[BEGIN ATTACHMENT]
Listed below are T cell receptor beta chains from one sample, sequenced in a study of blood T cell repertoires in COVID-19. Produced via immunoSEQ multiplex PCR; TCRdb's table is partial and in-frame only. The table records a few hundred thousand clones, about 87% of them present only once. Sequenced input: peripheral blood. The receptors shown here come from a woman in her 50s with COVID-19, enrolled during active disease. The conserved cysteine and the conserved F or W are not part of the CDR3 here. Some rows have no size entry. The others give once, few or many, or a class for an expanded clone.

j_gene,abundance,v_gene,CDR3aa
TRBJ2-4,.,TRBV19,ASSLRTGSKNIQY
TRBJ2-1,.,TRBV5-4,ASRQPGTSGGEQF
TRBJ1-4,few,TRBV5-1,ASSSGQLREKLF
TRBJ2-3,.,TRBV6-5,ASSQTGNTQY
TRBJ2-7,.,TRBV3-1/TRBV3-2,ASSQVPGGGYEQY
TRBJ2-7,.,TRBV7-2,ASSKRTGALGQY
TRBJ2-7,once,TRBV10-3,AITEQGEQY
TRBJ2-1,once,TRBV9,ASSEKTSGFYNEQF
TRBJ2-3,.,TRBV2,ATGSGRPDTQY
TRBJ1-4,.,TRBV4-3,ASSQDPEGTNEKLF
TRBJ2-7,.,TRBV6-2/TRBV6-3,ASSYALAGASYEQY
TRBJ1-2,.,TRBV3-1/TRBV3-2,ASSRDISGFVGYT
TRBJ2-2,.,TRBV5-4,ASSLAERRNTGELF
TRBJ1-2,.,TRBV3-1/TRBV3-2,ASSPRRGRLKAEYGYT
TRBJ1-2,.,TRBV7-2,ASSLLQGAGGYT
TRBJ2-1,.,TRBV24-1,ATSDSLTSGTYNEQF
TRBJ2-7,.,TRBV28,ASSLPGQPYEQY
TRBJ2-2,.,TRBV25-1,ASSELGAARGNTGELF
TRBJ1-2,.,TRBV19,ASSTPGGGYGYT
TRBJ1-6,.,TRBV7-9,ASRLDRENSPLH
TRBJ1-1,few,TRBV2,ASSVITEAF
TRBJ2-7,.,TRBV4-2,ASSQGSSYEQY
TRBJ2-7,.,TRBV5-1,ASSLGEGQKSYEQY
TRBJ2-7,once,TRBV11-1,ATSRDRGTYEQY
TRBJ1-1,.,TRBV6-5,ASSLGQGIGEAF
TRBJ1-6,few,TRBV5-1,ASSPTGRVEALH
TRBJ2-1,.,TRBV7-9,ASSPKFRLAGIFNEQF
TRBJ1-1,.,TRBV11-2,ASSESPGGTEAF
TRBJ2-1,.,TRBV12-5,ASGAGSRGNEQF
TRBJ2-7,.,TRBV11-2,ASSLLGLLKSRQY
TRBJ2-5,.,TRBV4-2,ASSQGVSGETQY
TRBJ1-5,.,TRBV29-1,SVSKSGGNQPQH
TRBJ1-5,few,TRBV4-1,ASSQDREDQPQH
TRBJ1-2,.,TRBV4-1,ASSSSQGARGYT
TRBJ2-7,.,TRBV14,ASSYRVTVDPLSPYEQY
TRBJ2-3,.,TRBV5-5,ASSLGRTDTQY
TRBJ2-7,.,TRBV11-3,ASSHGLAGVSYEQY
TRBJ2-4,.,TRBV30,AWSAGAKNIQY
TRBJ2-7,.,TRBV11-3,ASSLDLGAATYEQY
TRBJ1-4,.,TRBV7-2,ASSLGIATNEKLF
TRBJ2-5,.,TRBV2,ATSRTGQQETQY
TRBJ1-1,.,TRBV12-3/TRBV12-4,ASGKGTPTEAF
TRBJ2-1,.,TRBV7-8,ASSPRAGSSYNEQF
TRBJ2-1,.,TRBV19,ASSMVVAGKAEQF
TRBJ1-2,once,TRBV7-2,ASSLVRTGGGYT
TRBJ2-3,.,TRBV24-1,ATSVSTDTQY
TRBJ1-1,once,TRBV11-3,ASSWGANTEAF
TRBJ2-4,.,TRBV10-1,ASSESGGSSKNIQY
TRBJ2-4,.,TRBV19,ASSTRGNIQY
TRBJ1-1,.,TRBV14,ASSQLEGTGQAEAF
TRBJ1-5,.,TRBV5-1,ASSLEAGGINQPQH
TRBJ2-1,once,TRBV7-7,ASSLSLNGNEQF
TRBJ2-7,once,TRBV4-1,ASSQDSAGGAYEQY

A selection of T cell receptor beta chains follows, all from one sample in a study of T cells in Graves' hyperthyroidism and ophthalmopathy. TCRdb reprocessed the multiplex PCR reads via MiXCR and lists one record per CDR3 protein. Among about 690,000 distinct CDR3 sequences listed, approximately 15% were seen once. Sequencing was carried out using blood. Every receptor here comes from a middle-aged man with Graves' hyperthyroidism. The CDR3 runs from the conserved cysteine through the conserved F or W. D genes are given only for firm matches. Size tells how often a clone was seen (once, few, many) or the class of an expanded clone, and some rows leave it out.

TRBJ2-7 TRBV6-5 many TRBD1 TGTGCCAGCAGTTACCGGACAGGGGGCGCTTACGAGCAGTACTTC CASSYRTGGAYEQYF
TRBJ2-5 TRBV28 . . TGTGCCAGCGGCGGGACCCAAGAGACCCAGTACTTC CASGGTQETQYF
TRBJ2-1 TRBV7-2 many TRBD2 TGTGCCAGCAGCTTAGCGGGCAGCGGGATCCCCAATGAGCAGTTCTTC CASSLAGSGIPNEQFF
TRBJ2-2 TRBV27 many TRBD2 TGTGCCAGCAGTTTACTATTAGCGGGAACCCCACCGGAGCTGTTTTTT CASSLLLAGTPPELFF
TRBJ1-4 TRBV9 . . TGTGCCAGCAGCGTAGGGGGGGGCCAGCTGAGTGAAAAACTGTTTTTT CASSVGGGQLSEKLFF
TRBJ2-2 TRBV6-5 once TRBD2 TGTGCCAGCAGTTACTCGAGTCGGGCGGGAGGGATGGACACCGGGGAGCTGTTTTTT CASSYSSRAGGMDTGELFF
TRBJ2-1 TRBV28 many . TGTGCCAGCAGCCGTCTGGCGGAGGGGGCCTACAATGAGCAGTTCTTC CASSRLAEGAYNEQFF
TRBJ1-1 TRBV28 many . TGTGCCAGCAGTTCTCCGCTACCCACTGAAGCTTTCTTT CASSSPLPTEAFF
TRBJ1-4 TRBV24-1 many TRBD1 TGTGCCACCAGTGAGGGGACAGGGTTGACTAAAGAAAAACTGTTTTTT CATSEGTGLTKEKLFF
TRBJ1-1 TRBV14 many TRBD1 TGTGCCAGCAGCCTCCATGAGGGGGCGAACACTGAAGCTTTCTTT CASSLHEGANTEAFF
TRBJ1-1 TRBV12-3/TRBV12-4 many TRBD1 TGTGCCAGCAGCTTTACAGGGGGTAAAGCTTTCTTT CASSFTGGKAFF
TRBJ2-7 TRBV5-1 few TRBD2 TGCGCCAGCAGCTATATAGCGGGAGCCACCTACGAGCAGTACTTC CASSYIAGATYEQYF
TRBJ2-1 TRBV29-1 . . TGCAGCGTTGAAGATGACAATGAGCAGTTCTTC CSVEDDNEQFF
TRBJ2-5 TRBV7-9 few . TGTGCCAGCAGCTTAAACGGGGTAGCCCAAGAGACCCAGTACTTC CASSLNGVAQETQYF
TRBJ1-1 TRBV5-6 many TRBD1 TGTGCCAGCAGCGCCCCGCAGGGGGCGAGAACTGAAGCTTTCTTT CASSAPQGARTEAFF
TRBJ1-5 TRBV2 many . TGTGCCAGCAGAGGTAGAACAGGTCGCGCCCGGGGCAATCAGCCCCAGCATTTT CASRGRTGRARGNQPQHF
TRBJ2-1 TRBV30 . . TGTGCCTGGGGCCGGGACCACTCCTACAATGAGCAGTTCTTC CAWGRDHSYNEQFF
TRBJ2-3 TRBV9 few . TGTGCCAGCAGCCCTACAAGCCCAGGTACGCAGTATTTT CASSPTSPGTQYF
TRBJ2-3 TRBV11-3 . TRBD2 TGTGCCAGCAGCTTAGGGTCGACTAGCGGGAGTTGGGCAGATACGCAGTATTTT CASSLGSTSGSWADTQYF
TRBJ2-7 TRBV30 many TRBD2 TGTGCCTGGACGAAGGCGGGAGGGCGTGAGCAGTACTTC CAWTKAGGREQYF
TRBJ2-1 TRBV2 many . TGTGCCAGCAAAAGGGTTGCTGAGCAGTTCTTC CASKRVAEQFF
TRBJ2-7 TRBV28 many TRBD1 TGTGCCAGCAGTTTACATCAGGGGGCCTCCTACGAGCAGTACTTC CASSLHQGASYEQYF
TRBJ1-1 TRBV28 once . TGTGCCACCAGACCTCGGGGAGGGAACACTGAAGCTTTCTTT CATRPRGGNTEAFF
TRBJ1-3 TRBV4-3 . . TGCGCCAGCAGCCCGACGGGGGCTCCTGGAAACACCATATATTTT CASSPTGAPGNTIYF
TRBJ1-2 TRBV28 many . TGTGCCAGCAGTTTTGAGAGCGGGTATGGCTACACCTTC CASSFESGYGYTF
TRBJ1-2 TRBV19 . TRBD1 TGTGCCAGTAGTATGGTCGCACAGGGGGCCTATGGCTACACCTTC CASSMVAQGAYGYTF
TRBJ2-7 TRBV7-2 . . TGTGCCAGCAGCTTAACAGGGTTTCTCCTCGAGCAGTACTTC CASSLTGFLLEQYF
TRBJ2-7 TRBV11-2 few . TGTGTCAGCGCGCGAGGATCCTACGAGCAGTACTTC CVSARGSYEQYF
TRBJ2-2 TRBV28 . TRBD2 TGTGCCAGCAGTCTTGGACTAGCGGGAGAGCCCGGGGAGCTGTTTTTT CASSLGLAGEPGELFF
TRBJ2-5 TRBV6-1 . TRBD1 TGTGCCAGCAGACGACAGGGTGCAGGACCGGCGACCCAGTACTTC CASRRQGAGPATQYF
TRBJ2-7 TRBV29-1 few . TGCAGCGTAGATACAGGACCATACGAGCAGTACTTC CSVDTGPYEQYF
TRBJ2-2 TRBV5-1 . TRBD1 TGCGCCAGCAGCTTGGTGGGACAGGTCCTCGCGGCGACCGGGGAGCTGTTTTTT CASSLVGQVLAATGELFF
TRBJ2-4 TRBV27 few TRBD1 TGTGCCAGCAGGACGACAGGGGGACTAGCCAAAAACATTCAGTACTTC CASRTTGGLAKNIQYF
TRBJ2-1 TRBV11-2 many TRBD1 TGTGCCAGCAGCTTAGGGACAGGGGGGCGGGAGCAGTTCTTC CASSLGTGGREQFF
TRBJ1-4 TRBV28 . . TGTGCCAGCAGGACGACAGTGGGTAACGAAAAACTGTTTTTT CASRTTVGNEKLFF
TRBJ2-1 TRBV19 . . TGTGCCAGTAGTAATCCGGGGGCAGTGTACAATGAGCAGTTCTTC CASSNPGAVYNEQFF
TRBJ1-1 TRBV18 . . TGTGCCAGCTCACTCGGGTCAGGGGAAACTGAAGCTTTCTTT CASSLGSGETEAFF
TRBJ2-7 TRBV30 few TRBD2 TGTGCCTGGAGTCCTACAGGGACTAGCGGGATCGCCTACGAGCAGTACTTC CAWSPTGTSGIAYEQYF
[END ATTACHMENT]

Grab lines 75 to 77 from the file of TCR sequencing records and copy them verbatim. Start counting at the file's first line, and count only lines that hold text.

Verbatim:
TRBJ2-3 TRBV11-3 . TRBD2 TGTGCCAGCAGCTTAGGGTCGACTAGCGGGAGTTGGGCAGATACGCAGTATTTT CASSLGSTSGSWADTQYF
TRBJ2-7 TRBV30 many TRBD2 TGTGCCTGGACGAAGGCGGGAGGGCGTGAGCAGTACTTC CAWTKAGGREQYF
TRBJ2-1 TRBV2 many . TGTGCCAGCAAAAGGGTTGCTGAGCAGTTCTTC CASKRVAEQFF